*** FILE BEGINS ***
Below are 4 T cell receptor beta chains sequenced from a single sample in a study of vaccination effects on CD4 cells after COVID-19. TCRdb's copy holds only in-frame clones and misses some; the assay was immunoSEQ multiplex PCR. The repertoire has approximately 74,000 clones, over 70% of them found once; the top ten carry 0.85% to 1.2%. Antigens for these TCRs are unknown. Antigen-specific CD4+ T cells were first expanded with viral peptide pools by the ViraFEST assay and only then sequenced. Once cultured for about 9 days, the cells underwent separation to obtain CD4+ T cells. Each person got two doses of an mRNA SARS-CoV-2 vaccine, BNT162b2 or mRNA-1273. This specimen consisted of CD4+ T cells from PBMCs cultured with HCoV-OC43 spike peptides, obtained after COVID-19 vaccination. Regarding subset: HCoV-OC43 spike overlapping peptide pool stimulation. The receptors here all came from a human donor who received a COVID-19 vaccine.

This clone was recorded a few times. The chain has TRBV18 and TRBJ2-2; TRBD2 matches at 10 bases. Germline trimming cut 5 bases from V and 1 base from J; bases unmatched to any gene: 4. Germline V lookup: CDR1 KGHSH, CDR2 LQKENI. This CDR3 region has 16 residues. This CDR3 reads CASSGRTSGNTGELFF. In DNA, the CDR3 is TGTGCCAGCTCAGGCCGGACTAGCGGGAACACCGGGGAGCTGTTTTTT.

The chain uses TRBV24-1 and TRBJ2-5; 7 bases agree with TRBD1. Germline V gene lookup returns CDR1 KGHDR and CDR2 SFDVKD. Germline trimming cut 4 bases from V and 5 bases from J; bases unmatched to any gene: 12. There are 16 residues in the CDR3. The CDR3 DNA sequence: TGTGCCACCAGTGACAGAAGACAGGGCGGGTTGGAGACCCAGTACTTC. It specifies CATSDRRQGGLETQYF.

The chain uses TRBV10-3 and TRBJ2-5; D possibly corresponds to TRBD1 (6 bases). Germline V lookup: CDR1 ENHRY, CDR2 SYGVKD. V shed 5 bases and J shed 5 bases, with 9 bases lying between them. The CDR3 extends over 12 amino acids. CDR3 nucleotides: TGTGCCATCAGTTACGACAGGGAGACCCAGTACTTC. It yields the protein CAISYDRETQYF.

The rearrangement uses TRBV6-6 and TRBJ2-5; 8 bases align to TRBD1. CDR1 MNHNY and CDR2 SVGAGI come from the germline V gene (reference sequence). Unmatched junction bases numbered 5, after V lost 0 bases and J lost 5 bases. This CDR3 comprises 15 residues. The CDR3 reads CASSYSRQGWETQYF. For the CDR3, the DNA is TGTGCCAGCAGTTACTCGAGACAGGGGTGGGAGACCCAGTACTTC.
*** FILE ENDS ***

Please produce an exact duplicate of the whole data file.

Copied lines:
Below are 4 T cell receptor beta chains sequenced from a single sample in a study of vaccination effects on CD4 cells after COVID-19. TCRdb's copy holds only in-frame clones and misses some; the assay was immunoSEQ multiplex PCR. The repertoire has approximately 74,000 clones, over 70% of them found once; the top ten carry 0.85% to 1.2%. Antigens for these TCRs are unknown. Antigen-specific CD4+ T cells were first expanded with viral peptide pools by the ViraFEST assay and only then sequenced. Once cultured for about 9 days, the cells underwent separation to obtain CD4+ T cells. Each person got two doses of an mRNA SARS-CoV-2 vaccine, BNT162b2 or mRNA-1273. This specimen consisted of CD4+ T cells from PBMCs cultured with HCoV-OC43 spike peptides, obtained after COVID-19 vaccination. Regarding subset: HCoV-OC43 spike overlapping peptide pool stimulation. The receptors here all came from a human donor who received a COVID-19 vaccine.

This clone was recorded a few times. The chain has TRBV18 and TRBJ2-2; TRBD2 matches at 10 bases. Germline trimming cut 5 bases from V and 1 base from J; bases unmatched to any gene: 4. Germline V lookup: CDR1 KGHSH, CDR2 LQKENI. This CDR3 region has 16 residues. This CDR3 reads CASSGRTSGNTGELFF. In DNA, the CDR3 is TGTGCCAGCTCAGGCCGGACTAGCGGGAACACCGGGGAGCTGTTTTTT.

The chain uses TRBV24-1 and TRBJ2-5; 7 bases agree with TRBD1. Germline V gene lookup returns CDR1 KGHDR and CDR2 SFDVKD. Germline trimming cut 4 bases from V and 5 bases from J; bases unmatched to any gene: 12. There are 16 residues in the CDR3. The CDR3 DNA sequence: TGTGCCACCAGTGACAGAAGACAGGGCGGGTTGGAGACCCAGTACTTC. It specifies CATSDRRQGGLETQYF.

The chain uses TRBV10-3 and TRBJ2-5; D possibly corresponds to TRBD1 (6 bases). Germline V lookup: CDR1 ENHRY, CDR2 SYGVKD. V shed 5 bases and J shed 5 bases, with 9 bases lying between them. The CDR3 extends over 12 amino acids. CDR3 nucleotides: TGTGCCATCAGTTACGACAGGGAGACCCAGTACTTC. It yields the protein CAISYDRETQYF.

The rearrangement uses TRBV6-6 and TRBJ2-5; 8 bases align to TRBD1. CDR1 MNHNY and CDR2 SVGAGI come from the germline V gene (reference sequence). Unmatched junction bases numbered 5, after V lost 0 bases and J lost 5 bases. This CDR3 comprises 15 residues. The CDR3 reads CASSYSRQGWETQYF. For the CDR3, the DNA is TGTGCCAGCAGTTACTCGAGACAGGGGTGGGAGACCCAGTACTTC.